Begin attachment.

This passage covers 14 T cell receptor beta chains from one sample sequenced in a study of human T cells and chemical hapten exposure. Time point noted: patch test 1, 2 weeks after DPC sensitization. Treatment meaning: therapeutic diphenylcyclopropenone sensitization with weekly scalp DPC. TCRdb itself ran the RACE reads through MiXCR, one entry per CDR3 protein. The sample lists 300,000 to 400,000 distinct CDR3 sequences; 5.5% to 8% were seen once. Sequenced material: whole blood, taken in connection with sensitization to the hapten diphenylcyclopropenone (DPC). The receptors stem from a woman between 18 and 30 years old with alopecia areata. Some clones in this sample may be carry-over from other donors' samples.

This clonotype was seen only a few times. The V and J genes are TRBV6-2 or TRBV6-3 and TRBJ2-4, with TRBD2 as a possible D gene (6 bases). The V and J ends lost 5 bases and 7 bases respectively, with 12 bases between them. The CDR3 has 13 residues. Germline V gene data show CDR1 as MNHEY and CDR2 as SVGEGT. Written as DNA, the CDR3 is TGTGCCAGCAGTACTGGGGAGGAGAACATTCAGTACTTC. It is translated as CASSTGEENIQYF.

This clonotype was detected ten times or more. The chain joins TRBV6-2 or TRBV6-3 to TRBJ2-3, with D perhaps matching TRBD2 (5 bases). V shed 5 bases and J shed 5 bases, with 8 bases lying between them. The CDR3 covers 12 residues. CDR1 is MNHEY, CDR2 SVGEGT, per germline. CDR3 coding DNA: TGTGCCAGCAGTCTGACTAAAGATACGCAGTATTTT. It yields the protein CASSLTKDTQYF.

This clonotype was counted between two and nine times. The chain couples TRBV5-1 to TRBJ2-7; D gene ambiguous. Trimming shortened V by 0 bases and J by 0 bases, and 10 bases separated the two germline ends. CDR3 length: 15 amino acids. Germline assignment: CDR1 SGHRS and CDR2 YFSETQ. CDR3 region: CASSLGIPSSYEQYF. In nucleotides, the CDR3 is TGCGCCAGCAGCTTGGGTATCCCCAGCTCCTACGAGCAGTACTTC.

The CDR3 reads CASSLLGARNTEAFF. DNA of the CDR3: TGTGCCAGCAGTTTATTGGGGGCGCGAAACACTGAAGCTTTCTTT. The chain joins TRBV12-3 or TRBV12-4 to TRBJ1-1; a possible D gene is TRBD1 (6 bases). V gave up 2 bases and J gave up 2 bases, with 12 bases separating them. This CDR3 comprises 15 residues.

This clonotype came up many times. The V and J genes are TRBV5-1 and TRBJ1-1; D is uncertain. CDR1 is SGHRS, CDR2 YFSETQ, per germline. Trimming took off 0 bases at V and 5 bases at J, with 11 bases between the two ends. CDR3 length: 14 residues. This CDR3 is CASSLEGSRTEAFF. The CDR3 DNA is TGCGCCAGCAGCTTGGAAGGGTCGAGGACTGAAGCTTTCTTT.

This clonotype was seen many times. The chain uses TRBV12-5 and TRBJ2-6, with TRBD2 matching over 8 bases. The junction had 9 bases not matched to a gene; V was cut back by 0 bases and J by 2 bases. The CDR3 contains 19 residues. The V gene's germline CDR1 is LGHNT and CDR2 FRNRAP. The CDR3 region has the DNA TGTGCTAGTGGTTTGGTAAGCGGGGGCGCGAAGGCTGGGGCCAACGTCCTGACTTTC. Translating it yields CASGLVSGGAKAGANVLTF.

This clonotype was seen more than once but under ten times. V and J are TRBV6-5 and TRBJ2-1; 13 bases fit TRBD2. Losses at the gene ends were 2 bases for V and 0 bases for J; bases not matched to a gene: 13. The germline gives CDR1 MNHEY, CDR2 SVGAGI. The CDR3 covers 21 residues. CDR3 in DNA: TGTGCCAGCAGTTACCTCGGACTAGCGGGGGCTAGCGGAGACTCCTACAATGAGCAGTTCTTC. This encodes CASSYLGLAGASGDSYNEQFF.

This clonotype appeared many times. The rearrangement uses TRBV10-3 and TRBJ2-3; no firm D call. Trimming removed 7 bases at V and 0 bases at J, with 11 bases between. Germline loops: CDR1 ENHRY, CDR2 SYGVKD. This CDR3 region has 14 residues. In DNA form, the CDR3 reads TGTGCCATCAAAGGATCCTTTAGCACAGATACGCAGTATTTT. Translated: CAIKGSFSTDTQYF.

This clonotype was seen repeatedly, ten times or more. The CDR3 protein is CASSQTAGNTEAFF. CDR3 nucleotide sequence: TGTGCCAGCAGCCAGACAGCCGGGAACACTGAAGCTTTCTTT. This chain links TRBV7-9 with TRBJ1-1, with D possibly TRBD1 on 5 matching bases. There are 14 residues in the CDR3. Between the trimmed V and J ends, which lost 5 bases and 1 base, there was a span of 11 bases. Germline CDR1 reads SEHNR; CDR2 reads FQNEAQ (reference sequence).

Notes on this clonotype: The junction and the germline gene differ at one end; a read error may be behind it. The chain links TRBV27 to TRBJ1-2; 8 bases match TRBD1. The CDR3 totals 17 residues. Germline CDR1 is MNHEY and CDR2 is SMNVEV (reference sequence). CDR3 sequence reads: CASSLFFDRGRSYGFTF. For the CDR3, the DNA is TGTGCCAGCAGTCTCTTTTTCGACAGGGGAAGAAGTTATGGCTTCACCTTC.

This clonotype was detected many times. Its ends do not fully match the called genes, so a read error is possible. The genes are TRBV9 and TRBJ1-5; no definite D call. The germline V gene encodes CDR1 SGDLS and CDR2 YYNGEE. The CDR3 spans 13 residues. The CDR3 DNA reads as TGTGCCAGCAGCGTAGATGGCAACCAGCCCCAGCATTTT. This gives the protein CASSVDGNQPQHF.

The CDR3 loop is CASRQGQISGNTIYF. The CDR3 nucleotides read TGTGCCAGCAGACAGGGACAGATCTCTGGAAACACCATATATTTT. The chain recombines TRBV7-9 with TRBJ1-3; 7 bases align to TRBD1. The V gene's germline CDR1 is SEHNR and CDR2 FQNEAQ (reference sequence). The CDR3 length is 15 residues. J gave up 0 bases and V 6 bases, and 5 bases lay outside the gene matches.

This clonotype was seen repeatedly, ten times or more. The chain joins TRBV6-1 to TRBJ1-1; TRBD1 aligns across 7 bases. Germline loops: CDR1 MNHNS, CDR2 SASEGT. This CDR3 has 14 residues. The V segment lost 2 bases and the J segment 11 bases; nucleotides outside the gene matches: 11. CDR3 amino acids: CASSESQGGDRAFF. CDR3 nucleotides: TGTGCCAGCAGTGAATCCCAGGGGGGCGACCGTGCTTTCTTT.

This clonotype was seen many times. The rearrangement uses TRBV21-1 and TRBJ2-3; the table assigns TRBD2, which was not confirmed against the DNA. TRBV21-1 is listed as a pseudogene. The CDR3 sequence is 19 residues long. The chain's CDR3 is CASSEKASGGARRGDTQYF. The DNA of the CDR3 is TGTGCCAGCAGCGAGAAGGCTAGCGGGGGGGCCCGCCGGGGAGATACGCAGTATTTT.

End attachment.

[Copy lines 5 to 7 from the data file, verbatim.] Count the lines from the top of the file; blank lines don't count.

The CDR3 reads CASSLLGARNTEAFF. DNA of the CDR3: TGTGCCAGCAGTTTATTGGGGGCGCGAAACACTGAAGCTTTCTTT. The chain joins TRBV12-3 or TRBV12-4 to TRBJ1-1; a possible D gene is TRBD1 (6 bases). V gave up 2 bases and J gave up 2 bases, with 12 bases separating them. This CDR3 comprises 15 residues.

This clonotype came up many times. The V and J genes are TRBV5-1 and TRBJ1-1; D is uncertain. CDR1 is SGHRS, CDR2 YFSETQ, per germline. Trimming took off 0 bases at V and 5 bases at J, with 11 bases between the two ends. CDR3 length: 14 residues. This CDR3 is CASSLEGSRTEAFF. The CDR3 DNA is TGCGCCAGCAGCTTGGAAGGGTCGAGGACTGAAGCTTTCTTT.

This clonotype was seen many times. The chain uses TRBV12-5 and TRBJ2-6, with TRBD2 matching over 8 bases. The junction had 9 bases not matched to a gene; V was cut back by 0 bases and J by 2 bases. The CDR3 contains 19 residues. The V gene's germline CDR1 is LGHNT and CDR2 FRNRAP. The CDR3 region has the DNA TGTGCTAGTGGTTTGGTAAGCGGGGGCGCGAAGGCTGGGGCCAACGTCCTGACTTTC. Translating it yields CASGLVSGGAKAGANVLTF.